October 2003. Edi, Zhemgang—a war to flush out the heavily armed rebel groups in the southern belt is about two months away.

Six-long years of talks with the separatist groups from Assam and West Bengal to move from their camps out from southern Bhutan has failed.

Karma Tenzin, 31 then, from Edi, was to leave his home, never to return. The whole 41 households from Edi in Phangkhar, Zhemgang were relocated to Gelephu for safety.

Young and old, women and children, walked on foot until Gortey, the nearest road point about eight hours away from Edi towards Gelephu, on foot. The government had arranged trucks, tractors, and pick-up trucks to ferry the people. The evacuation took one and a half weeks, according to Karma Tenzin.

“We were transported batch-wise towards Sarpang. It all happened suddenly. We could bring only our necessities: gho, kira and cooking pots,” he said.

The government had readied an evacuation camp in Lekithang, Gelephu. The whole community lived together for almost two months in the temporary shelter until the military campaign was completed successfully in December.

“The threat from the rebel groups was increasing. The security of the country was at stake. Our village was along the common route the rebel groups used to move from Panbang and Nganglam,” said Karma Tenzin.


There are more than 50 households at Dechenpelri today

New home, high hopes

Located about seven kilometres away from Gelephu town, Dechenpelri, commonly known as Edi, lies on a hill overlooking the Gelephu town.

The village is home to Edipa, a Kheng community that moved from Panbang, Zhemgang in 2003.

In almost two decades, Edi has changed into one of the biggest chiwogs in Samtenling gewog, from once a secluded settlement covered in thick covers.

“His Majesty The Fourth Druk Gyalpo visited us when we were at the camp. The King gave us three acres of land each as Soelra. This is the best thing that happened to us,” said Karma Tenzin.

He added that only a few people chose to reside in Dechenpelri before Edipas reached the place. “Locals who couldn’t settle here returned. It was difficult to settle here in the beginning but we have grown into a bigger village today,” he said.

Support from Tarayana Foundation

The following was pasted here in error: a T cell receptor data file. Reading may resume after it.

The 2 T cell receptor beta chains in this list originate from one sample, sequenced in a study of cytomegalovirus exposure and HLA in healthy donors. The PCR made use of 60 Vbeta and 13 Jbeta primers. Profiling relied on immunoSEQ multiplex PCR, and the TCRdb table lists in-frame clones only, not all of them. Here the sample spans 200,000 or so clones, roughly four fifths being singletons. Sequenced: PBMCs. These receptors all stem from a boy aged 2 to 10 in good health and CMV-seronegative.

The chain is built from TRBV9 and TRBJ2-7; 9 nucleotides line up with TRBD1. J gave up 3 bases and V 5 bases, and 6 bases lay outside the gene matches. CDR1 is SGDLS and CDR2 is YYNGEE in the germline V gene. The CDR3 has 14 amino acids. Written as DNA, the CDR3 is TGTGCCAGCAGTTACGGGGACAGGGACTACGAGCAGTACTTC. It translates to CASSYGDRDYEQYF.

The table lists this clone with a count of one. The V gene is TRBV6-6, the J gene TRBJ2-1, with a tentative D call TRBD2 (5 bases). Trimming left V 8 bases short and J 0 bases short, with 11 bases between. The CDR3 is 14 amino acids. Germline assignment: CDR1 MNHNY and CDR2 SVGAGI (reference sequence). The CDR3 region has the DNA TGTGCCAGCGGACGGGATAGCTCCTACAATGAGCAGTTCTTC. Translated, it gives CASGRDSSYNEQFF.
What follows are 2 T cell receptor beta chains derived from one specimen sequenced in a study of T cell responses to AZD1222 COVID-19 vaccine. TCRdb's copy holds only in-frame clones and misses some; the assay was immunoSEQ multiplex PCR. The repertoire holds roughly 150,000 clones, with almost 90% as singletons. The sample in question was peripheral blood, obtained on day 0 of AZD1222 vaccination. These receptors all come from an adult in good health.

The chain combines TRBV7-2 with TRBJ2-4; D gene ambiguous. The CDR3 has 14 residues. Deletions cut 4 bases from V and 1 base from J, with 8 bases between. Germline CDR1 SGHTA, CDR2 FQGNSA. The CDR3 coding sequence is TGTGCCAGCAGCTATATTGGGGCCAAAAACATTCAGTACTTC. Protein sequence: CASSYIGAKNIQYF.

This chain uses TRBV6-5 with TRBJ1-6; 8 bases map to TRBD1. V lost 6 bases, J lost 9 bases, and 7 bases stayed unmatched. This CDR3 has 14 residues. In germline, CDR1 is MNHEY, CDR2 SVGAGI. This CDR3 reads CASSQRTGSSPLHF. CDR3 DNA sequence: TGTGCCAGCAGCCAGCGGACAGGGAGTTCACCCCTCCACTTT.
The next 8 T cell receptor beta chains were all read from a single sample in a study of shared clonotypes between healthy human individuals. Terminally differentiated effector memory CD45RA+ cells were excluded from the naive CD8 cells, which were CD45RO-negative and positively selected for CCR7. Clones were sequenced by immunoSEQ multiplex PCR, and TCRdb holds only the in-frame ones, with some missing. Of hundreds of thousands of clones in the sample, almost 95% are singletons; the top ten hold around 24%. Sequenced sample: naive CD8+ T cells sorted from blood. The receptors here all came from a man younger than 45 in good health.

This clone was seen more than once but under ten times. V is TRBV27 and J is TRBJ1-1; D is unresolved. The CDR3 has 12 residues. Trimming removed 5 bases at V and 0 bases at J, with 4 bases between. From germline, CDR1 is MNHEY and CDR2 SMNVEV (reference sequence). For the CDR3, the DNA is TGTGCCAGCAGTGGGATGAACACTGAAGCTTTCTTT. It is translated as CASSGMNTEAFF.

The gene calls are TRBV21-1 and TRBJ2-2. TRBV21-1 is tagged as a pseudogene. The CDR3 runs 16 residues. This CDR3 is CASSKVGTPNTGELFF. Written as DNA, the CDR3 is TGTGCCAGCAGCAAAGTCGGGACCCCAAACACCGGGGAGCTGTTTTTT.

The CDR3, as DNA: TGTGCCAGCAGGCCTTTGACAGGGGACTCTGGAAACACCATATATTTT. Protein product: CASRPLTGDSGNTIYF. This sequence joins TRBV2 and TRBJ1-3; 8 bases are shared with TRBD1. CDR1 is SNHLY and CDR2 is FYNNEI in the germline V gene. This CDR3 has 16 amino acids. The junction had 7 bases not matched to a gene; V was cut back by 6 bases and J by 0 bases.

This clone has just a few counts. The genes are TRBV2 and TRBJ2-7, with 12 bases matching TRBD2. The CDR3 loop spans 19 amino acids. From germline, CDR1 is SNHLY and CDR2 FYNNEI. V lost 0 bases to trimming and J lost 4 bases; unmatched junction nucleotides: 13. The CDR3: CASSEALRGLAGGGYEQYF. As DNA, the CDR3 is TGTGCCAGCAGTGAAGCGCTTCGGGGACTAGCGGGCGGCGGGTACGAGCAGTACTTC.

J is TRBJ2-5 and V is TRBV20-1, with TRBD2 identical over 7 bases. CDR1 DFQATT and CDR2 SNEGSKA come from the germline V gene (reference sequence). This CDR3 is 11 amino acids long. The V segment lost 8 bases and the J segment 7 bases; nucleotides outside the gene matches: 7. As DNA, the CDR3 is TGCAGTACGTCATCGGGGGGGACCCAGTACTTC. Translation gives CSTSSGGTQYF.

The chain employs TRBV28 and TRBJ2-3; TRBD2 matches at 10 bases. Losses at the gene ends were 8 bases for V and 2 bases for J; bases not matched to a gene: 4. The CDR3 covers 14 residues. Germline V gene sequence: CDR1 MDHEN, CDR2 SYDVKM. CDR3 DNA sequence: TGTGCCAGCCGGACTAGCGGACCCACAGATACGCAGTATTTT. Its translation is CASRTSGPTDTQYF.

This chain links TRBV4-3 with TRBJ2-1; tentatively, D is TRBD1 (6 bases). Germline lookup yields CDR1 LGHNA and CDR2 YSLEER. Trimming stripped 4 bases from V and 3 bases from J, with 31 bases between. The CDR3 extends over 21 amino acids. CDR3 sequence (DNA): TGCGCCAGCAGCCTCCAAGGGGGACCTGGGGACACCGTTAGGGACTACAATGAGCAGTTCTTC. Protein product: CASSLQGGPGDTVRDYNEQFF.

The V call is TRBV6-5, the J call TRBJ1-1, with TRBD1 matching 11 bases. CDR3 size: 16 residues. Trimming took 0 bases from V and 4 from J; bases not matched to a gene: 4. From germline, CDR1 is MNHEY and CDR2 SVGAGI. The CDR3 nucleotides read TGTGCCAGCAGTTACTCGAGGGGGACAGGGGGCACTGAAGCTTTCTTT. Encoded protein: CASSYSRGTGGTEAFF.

Until the start of the Tarayana Foundation projects in Dechenpelri in 2009, people from Dechenpelri lived in small huts for almost a decade.

The Foundation helped build more than 40 permanent houses and drinking water supply lines.

Field officer with Tarayana Foundation, Namgay, said that people own better homes today.

“The foundation also helped people venture into large scale vegetable farming. They could live comfortably during the lockdown and have a better source of income today,” he said.

Locals from the village claimed the village was among the first to manufacture bricks in Sarpang with support from the Tarayana Foundation. The main objective was to help build homes for the locals.

“We formed groups and supplied bricks to those building houses in the village. Later, we also started supplying bricks to other gewogs,” said Karma Tenzin.

He added that the people from Gelephu and other places visited Dechenpelri to learn brick and tiles production. “There were no bricks manufacturing unit in the dzongkhag. Others started to manufacture bricks and we couldn’t continue our business after 2014.”

To help the community stay informed about important government notifications and development, Tarayana Foundation also established a community radio in 2014.

His Holiness the Je Khenpo Trulku Jigme Chhoeda named the place as Dechenpelri in 2005. His Holiness visits the village annually.

Locals from Dechenpelri travel to their old homes in Panbang every winter to sell mandarin.